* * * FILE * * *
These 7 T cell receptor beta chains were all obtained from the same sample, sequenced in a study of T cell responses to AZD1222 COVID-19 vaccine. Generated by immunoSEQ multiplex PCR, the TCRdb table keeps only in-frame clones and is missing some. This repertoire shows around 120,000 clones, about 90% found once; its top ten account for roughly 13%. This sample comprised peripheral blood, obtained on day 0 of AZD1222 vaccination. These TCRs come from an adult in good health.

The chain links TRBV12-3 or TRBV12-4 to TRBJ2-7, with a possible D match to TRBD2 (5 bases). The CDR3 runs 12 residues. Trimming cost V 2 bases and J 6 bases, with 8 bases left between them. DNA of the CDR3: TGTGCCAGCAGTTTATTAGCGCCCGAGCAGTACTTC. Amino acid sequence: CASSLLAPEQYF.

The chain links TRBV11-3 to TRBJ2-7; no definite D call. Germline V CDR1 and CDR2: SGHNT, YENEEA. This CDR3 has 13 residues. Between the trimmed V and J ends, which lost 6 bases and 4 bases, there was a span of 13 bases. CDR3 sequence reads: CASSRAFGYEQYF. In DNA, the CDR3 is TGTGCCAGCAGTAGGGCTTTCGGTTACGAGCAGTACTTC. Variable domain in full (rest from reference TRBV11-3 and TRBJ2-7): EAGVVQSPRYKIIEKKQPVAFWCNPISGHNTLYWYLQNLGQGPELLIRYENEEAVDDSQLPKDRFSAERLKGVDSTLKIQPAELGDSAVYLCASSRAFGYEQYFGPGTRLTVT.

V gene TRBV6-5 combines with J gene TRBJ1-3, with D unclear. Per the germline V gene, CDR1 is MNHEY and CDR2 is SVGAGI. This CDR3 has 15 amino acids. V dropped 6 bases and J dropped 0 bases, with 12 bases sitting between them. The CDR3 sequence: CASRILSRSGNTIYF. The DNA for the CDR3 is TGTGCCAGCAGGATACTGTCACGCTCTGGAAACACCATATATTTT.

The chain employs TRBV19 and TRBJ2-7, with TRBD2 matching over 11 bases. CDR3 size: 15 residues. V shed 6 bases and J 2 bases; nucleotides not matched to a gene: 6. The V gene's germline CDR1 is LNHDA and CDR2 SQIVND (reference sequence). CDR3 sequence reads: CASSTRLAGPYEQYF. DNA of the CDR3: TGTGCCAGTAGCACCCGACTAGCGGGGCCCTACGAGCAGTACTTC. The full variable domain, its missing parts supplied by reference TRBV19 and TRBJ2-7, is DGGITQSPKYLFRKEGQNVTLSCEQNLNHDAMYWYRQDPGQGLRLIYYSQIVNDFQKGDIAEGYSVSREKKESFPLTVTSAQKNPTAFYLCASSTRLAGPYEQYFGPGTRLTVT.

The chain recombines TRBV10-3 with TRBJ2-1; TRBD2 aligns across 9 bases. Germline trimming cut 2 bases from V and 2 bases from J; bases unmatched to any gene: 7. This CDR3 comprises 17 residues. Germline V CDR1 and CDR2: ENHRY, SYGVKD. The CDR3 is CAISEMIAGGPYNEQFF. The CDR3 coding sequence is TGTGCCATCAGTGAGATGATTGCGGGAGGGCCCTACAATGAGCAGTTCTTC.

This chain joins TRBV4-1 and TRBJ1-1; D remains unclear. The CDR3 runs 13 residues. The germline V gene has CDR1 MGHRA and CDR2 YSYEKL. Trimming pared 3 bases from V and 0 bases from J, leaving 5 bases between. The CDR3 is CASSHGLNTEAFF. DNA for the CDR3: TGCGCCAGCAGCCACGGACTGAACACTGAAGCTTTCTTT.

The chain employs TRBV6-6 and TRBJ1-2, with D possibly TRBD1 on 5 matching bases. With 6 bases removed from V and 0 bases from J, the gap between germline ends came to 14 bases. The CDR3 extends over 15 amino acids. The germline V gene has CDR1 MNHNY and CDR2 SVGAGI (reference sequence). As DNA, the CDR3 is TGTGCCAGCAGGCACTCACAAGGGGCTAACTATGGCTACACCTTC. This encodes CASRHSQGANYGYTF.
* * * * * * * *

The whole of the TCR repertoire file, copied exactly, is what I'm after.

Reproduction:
These 7 T cell receptor beta chains were all obtained from the same sample, sequenced in a study of T cell responses to AZD1222 COVID-19 vaccine. Generated by immunoSEQ multiplex PCR, the TCRdb table keeps only in-frame clones and is missing some. This repertoire shows around 120,000 clones, about 90% found once; its top ten account for roughly 13%. This sample comprised peripheral blood, obtained on day 0 of AZD1222 vaccination. These TCRs come from an adult in good health.

The chain links TRBV12-3 or TRBV12-4 to TRBJ2-7, with a possible D match to TRBD2 (5 bases). The CDR3 runs 12 residues. Trimming cost V 2 bases and J 6 bases, with 8 bases left between them. DNA of the CDR3: TGTGCCAGCAGTTTATTAGCGCCCGAGCAGTACTTC. Amino acid sequence: CASSLLAPEQYF.

The chain links TRBV11-3 to TRBJ2-7; no definite D call. Germline V CDR1 and CDR2: SGHNT, YENEEA. This CDR3 has 13 residues. Between the trimmed V and J ends, which lost 6 bases and 4 bases, there was a span of 13 bases. CDR3 sequence reads: CASSRAFGYEQYF. In DNA, the CDR3 is TGTGCCAGCAGTAGGGCTTTCGGTTACGAGCAGTACTTC. Variable domain in full (rest from reference TRBV11-3 and TRBJ2-7): EAGVVQSPRYKIIEKKQPVAFWCNPISGHNTLYWYLQNLGQGPELLIRYENEEAVDDSQLPKDRFSAERLKGVDSTLKIQPAELGDSAVYLCASSRAFGYEQYFGPGTRLTVT.

V gene TRBV6-5 combines with J gene TRBJ1-3, with D unclear. Per the germline V gene, CDR1 is MNHEY and CDR2 is SVGAGI. This CDR3 has 15 amino acids. V dropped 6 bases and J dropped 0 bases, with 12 bases sitting between them. The CDR3 sequence: CASRILSRSGNTIYF. The DNA for the CDR3 is TGTGCCAGCAGGATACTGTCACGCTCTGGAAACACCATATATTTT.

The chain employs TRBV19 and TRBJ2-7, with TRBD2 matching over 11 bases. CDR3 size: 15 residues. V shed 6 bases and J 2 bases; nucleotides not matched to a gene: 6. The V gene's germline CDR1 is LNHDA and CDR2 SQIVND (reference sequence). CDR3 sequence reads: CASSTRLAGPYEQYF. DNA of the CDR3: TGTGCCAGTAGCACCCGACTAGCGGGGCCCTACGAGCAGTACTTC. The full variable domain, its missing parts supplied by reference TRBV19 and TRBJ2-7, is DGGITQSPKYLFRKEGQNVTLSCEQNLNHDAMYWYRQDPGQGLRLIYYSQIVNDFQKGDIAEGYSVSREKKESFPLTVTSAQKNPTAFYLCASSTRLAGPYEQYFGPGTRLTVT.

The chain recombines TRBV10-3 with TRBJ2-1; TRBD2 aligns across 9 bases. Germline trimming cut 2 bases from V and 2 bases from J; bases unmatched to any gene: 7. This CDR3 comprises 17 residues. Germline V CDR1 and CDR2: ENHRY, SYGVKD. The CDR3 is CAISEMIAGGPYNEQFF. The CDR3 coding sequence is TGTGCCATCAGTGAGATGATTGCGGGAGGGCCCTACAATGAGCAGTTCTTC.

This chain joins TRBV4-1 and TRBJ1-1; D remains unclear. The CDR3 runs 13 residues. The germline V gene has CDR1 MGHRA and CDR2 YSYEKL. Trimming pared 3 bases from V and 0 bases from J, leaving 5 bases between. The CDR3 is CASSHGLNTEAFF. DNA for the CDR3: TGCGCCAGCAGCCACGGACTGAACACTGAAGCTTTCTTT.

The chain employs TRBV6-6 and TRBJ1-2, with D possibly TRBD1 on 5 matching bases. With 6 bases removed from V and 0 bases from J, the gap between germline ends came to 14 bases. The CDR3 extends over 15 amino acids. The germline V gene has CDR1 MNHNY and CDR2 SVGAGI (reference sequence). As DNA, the CDR3 is TGTGCCAGCAGGCACTCACAAGGGGCTAACTATGGCTACACCTTC. This encodes CASRHSQGANYGYTF.